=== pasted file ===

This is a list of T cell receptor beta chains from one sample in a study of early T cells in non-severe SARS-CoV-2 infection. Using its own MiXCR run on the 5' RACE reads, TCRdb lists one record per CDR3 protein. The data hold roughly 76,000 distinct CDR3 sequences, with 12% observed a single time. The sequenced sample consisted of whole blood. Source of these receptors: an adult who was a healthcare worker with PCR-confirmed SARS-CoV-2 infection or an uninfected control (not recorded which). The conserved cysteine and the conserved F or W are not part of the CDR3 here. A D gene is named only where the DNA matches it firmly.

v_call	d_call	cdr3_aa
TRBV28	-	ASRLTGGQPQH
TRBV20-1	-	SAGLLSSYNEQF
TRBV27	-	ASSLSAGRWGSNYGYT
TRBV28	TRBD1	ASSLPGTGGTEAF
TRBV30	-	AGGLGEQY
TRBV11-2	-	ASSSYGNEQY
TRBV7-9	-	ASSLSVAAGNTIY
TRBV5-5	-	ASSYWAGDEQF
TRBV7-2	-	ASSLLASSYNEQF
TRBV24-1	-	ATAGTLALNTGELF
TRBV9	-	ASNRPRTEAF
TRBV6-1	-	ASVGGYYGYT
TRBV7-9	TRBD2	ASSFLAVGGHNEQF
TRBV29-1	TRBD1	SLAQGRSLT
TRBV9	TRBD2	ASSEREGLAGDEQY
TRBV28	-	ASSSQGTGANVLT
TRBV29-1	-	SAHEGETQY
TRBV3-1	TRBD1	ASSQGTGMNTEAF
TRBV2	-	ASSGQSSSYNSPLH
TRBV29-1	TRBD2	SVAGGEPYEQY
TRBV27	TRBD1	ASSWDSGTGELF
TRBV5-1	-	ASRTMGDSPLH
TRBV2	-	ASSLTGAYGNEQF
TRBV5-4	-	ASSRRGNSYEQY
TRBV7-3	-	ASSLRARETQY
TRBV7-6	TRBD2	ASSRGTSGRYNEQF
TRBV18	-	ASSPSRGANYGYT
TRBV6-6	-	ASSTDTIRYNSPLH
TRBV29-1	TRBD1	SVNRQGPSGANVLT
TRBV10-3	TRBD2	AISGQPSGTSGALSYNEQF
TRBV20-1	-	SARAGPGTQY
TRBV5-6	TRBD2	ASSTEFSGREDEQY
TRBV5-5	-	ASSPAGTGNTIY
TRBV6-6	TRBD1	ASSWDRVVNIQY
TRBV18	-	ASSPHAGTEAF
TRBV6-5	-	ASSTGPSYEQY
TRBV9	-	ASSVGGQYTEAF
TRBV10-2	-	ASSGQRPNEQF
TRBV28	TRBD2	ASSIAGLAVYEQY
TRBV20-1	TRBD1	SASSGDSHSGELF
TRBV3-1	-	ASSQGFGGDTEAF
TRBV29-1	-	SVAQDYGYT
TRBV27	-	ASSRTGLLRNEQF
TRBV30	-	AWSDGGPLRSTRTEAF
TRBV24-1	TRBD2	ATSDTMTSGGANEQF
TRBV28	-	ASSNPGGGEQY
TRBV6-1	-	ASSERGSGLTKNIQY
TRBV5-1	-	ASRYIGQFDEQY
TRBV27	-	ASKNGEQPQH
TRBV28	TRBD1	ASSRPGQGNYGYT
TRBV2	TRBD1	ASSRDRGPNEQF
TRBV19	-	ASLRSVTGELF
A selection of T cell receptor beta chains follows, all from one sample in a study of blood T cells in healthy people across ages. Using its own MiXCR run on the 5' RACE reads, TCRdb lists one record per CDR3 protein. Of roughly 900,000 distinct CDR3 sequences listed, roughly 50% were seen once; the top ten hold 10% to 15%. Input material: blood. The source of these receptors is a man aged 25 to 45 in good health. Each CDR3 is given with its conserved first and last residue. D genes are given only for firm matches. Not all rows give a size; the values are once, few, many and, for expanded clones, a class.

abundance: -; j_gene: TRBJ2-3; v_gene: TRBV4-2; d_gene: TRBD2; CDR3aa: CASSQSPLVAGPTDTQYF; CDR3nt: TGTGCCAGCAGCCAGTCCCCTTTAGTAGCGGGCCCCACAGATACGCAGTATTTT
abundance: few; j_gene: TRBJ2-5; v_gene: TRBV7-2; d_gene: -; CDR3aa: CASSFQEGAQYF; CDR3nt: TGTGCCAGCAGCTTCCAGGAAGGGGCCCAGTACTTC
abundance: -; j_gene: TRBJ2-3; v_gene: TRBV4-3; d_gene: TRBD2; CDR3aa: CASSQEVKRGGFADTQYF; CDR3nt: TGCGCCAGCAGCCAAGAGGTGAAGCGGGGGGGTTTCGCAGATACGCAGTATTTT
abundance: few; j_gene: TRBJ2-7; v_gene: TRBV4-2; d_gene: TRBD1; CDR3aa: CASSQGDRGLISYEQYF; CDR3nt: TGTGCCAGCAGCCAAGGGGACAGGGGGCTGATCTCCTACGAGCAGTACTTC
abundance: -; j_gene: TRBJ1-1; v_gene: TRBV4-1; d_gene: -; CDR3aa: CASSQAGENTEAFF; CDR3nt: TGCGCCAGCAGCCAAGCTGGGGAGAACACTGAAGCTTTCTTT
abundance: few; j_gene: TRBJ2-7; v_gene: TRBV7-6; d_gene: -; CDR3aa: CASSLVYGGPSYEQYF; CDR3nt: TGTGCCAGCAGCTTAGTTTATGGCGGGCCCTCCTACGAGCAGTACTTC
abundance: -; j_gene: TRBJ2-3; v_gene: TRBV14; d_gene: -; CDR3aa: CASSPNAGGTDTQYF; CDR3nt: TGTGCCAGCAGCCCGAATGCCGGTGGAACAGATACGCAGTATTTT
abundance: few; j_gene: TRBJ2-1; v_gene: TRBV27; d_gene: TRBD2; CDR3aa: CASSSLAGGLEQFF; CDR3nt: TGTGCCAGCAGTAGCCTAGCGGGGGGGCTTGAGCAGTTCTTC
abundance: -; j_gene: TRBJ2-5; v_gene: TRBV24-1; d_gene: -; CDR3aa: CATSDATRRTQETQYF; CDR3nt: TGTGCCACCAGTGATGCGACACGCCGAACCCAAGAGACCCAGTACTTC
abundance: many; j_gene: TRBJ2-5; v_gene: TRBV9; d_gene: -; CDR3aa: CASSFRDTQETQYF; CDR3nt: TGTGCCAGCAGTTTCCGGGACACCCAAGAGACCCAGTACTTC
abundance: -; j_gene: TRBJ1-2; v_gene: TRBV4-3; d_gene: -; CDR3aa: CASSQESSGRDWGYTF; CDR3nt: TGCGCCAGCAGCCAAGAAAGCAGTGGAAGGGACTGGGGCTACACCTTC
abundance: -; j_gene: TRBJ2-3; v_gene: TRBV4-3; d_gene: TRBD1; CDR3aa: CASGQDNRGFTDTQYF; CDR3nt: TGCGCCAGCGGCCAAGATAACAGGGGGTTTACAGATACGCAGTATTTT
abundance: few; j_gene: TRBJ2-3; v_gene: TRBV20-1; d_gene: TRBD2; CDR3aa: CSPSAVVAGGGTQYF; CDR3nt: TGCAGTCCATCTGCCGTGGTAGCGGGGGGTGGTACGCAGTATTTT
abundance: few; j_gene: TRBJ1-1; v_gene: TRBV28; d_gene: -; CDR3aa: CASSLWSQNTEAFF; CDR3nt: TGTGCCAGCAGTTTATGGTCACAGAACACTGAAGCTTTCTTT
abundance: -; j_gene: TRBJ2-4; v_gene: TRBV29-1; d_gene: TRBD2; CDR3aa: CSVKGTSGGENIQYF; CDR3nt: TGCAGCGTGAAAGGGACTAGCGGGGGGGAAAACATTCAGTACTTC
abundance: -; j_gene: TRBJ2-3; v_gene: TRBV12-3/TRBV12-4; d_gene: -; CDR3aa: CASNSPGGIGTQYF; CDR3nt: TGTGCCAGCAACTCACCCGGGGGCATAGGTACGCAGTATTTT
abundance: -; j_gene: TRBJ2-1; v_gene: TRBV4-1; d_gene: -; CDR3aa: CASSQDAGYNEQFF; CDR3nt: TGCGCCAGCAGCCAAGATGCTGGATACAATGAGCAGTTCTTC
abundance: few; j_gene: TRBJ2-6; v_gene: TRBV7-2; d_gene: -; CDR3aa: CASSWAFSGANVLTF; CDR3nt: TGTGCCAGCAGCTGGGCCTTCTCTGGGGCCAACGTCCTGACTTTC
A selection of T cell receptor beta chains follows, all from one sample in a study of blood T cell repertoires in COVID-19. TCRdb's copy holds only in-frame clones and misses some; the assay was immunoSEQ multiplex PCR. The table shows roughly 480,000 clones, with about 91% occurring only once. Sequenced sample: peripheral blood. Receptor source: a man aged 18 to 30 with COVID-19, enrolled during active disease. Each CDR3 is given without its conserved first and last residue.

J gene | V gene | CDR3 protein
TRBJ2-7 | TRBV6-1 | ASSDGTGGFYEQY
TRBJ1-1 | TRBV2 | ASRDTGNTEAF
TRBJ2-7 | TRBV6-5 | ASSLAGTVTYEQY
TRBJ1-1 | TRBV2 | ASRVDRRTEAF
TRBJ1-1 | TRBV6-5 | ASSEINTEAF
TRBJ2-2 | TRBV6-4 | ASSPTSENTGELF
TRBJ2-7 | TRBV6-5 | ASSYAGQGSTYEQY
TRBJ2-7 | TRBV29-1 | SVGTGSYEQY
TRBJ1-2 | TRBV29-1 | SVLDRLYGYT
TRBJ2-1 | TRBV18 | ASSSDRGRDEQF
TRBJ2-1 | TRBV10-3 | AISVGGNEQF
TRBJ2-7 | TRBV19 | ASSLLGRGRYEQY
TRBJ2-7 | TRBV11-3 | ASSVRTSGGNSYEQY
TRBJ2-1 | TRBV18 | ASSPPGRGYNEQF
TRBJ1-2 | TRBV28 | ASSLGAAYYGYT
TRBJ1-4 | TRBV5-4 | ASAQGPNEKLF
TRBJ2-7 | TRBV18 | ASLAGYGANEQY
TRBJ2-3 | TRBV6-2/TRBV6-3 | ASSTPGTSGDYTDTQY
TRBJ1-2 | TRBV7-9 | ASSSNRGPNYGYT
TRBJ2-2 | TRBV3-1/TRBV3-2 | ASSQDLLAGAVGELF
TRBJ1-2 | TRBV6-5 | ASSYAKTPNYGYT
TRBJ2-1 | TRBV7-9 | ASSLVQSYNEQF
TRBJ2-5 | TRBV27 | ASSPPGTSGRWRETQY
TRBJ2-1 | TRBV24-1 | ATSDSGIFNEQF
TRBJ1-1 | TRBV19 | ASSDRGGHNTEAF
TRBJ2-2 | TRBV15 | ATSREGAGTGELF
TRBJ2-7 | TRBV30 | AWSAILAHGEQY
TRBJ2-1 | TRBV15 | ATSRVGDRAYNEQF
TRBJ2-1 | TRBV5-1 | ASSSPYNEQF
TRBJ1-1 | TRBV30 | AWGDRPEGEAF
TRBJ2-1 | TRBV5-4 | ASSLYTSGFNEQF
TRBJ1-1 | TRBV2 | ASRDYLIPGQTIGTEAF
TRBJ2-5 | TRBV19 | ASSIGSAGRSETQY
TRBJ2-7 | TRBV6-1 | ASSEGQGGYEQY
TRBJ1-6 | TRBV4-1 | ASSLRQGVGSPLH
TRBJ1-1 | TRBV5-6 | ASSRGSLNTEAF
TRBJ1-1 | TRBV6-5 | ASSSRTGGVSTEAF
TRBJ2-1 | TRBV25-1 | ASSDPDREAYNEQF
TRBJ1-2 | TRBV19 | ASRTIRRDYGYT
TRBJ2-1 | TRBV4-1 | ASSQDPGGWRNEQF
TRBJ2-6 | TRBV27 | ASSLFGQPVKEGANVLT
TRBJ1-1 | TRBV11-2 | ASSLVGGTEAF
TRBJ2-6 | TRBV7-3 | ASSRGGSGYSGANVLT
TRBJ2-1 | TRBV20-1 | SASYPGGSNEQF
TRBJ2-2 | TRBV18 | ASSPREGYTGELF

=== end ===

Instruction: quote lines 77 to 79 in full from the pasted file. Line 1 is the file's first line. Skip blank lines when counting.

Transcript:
TRBJ1-1 | TRBV2 | ASRDTGNTEAF
TRBJ2-7 | TRBV6-5 | ASSLAGTVTYEQY
TRBJ1-1 | TRBV2 | ASRVDRRTEAF